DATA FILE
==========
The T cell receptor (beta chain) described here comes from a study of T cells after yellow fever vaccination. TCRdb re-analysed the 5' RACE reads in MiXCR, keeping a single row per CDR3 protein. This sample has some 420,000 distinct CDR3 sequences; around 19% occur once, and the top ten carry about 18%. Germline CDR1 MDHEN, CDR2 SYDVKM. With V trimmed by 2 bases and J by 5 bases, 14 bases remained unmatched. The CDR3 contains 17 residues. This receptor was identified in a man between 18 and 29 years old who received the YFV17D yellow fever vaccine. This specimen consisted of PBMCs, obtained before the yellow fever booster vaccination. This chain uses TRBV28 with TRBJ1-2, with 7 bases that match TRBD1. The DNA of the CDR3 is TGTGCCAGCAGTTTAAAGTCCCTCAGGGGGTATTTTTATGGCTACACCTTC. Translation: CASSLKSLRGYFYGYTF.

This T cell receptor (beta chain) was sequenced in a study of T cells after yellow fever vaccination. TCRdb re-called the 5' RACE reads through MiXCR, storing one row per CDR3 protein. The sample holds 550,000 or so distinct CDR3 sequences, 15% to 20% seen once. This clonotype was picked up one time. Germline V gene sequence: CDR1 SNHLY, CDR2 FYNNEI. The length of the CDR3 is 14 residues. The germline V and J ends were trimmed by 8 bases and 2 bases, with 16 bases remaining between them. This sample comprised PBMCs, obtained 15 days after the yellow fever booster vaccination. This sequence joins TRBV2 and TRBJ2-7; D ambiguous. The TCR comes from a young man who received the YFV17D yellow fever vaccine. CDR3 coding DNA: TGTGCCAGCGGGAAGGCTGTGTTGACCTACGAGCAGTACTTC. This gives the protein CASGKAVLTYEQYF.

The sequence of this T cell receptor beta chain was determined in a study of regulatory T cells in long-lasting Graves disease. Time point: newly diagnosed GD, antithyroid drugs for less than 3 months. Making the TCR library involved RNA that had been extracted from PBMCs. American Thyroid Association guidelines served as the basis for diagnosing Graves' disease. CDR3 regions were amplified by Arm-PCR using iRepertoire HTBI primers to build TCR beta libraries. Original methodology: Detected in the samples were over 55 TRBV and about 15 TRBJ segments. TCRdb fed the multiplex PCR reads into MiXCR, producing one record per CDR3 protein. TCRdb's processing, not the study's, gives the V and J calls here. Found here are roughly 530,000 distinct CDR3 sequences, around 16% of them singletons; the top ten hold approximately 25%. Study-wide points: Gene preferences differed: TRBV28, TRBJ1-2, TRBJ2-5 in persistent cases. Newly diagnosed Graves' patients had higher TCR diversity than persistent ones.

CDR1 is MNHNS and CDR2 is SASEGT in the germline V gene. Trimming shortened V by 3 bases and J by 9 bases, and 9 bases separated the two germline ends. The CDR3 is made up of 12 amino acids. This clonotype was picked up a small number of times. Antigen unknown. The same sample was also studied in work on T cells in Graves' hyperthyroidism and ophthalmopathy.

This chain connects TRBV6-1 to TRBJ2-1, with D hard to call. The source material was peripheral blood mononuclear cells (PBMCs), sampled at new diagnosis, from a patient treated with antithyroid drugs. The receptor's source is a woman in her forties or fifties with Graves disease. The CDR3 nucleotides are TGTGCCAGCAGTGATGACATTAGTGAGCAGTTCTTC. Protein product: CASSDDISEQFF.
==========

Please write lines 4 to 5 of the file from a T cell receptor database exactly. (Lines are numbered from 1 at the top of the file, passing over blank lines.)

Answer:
CDR1 is MNHNS and CDR2 is SASEGT in the germline V gene. Trimming shortened V by 3 bases and J by 9 bases, and 9 bases separated the two germline ends. The CDR3 is made up of 12 amino acids. This clonotype was picked up a small number of times. Antigen unknown. The same sample was also studied in work on T cells in Graves' hyperthyroidism and ophthalmopathy.

This chain connects TRBV6-1 to TRBJ2-1, with D hard to call. The source material was peripheral blood mononuclear cells (PBMCs), sampled at new diagnosis, from a patient treated with antithyroid drugs. The receptor's source is a woman in her forties or fifties with Graves disease. The CDR3 nucleotides are TGTGCCAGCAGTGATGACATTAGTGAGCAGTTCTTC. Protein product: CASSDDISEQFF.